As much as half of the U.S. new light-vehicle market will be electrified vehicles by 2030, says a new study by Boston Consulting Group (BCG). That includes battery-electric vehicles and hybrids. The report was issued the same day as the Republican tax plan in Congress that proposed eliminating the $7,500 purchase incentive for EVs, so some development of battery-powered vehicles could be slowed.
But the trends are clear, according to the report. Technology, regulatory mandates and consumer cost of ownership will shape the changeover. Globally, BCG predicts that 50 percent of new vehicles will be electrified by 2030. Internal combustion engines (ICE) will continue to play a major but changing role in the industry, as most electrified vehicles over time will be hybrids.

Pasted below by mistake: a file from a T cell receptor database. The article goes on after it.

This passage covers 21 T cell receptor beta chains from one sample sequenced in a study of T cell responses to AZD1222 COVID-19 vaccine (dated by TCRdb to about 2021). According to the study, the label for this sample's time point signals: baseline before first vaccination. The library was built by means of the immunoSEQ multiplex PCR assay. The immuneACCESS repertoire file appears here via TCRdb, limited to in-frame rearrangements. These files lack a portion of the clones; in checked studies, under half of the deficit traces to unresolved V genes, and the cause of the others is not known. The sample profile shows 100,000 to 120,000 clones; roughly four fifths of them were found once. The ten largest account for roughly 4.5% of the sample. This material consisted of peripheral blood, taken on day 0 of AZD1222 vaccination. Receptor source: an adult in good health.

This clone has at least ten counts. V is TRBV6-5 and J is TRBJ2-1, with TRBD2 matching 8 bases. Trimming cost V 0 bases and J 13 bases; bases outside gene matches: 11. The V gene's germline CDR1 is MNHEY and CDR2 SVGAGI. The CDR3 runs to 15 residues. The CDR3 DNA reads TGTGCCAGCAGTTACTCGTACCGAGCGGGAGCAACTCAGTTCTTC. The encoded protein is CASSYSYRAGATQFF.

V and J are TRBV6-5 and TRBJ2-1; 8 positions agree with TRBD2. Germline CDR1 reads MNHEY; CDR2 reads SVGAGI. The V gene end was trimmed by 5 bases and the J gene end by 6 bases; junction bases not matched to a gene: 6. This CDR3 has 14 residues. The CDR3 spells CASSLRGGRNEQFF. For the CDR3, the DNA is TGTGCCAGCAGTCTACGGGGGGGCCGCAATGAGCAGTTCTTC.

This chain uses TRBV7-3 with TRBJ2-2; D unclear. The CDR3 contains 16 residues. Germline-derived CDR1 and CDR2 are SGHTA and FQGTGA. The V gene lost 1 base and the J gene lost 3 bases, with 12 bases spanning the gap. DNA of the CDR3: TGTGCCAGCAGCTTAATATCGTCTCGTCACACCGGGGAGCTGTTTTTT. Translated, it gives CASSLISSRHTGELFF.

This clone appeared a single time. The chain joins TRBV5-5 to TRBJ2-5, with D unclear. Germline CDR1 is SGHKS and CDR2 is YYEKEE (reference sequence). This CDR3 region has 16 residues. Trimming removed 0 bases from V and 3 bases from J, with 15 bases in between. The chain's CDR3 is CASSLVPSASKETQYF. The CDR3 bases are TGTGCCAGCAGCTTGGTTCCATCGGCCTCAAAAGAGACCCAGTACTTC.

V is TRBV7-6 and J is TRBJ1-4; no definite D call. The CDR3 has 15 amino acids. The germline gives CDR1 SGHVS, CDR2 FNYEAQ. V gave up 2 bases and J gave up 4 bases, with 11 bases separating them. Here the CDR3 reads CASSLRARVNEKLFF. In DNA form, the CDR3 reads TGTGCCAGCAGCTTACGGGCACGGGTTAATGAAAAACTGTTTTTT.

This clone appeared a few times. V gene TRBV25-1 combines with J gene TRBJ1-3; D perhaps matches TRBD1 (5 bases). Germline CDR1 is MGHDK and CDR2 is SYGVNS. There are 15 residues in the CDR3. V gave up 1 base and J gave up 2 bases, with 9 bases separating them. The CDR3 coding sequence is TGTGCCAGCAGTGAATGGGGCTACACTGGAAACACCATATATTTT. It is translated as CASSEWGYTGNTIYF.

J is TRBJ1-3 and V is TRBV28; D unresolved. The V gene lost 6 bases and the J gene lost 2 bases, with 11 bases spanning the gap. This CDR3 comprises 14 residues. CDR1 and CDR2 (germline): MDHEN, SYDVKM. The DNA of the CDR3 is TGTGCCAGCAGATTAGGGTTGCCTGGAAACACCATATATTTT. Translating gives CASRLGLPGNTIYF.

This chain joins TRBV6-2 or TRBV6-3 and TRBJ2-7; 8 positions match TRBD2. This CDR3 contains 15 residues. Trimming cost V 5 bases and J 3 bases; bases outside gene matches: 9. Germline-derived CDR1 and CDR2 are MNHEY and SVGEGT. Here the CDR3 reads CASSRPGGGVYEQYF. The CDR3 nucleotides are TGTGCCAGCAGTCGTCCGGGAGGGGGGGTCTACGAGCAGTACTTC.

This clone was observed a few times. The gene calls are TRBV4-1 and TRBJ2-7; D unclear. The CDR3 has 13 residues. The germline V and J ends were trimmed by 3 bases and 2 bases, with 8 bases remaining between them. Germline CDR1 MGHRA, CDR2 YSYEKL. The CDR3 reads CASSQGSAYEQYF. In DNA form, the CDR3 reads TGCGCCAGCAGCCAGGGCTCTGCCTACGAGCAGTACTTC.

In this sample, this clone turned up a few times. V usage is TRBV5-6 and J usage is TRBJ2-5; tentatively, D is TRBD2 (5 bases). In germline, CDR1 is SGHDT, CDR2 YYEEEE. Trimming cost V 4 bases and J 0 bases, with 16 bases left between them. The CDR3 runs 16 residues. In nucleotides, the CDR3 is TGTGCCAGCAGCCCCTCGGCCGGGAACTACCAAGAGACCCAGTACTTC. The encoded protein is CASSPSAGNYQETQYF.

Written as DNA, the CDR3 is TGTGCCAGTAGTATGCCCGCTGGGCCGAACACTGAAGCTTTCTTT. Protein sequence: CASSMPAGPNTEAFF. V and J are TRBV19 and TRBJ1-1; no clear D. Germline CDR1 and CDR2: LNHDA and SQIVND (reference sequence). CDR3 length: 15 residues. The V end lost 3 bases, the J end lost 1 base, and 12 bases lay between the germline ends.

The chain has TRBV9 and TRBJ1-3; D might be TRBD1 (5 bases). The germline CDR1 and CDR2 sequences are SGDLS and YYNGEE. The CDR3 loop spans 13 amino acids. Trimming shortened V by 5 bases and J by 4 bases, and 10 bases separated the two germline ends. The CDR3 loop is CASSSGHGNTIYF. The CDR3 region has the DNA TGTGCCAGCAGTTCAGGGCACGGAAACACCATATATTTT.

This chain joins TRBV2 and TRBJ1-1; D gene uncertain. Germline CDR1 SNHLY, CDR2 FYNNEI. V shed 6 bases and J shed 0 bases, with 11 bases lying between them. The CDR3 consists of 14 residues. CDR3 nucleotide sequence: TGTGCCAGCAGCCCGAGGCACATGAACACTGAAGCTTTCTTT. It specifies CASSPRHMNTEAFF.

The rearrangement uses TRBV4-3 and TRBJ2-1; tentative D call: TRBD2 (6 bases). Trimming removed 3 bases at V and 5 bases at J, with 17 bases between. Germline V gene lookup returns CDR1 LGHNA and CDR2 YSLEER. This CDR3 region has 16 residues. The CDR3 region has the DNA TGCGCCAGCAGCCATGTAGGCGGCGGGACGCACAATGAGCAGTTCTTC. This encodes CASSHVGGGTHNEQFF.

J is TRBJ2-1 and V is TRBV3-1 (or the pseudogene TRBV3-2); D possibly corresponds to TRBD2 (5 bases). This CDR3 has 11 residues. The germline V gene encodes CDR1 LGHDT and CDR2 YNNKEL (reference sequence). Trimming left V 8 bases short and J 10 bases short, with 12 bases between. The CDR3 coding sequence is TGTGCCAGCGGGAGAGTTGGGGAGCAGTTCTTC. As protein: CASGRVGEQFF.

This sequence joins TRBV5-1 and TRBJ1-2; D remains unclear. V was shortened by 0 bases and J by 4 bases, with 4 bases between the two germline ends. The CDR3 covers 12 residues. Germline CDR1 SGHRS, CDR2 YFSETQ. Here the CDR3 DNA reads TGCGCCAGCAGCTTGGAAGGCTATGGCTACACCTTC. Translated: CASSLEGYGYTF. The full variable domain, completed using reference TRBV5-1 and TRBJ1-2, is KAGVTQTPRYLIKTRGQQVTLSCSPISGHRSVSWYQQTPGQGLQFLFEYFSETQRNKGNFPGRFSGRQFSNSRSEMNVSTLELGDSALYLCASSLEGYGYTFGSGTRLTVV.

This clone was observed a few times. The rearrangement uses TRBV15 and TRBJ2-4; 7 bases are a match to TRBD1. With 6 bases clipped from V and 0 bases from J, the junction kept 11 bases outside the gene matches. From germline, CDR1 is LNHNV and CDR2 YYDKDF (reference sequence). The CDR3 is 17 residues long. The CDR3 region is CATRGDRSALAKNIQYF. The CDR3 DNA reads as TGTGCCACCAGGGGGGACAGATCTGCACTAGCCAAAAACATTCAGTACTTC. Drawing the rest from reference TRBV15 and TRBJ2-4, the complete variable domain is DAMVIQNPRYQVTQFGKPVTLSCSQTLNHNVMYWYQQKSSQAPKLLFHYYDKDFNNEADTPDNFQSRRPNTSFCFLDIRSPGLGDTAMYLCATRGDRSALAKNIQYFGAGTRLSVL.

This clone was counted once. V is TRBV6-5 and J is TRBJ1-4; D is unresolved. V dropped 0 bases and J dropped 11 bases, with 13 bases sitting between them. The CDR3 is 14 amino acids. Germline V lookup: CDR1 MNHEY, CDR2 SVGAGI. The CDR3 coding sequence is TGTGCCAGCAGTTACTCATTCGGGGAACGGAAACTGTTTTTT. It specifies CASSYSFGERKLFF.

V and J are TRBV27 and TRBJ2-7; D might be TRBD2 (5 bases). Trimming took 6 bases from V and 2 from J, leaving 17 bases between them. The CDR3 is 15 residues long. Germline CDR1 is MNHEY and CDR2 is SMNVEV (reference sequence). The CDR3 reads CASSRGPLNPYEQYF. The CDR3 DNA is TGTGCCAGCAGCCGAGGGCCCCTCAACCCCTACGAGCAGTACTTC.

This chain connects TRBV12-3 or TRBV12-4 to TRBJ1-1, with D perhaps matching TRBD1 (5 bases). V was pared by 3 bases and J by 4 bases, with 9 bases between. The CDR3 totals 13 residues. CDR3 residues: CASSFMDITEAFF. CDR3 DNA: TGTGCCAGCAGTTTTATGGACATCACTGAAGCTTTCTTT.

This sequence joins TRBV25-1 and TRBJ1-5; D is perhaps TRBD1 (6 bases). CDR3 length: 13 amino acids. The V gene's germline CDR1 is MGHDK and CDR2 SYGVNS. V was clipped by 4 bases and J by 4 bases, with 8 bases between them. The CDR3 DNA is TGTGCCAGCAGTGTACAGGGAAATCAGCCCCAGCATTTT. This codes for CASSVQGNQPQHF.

From about 2020 to 2025, electrified vehicles – a mix of full hybrids, mild (48 volt) hybrids, plug-in hybrids and battery-powered EVs (BEVs) – will increase their share of the market as OEMs are forced to meet tightening fleetwide efficiency and emissions standards, principally by incentivizing sales of alternative fuel vehicles.
After 2025, falling battery prices and rising consumer demand based on total cost of ownership will drive rapidly increasing sales of all EVs, especially BEVs. By 2030, 20 percent of new light vehicles sold in the U.S. are expected to be BEVs. It helps that battery costs are falling further and faster than projected just a few years ago. Compact cars will be almost entirely electrically powered, while ICE vehicles will remain the primary powertrain for pickups.Download Bulletin PDF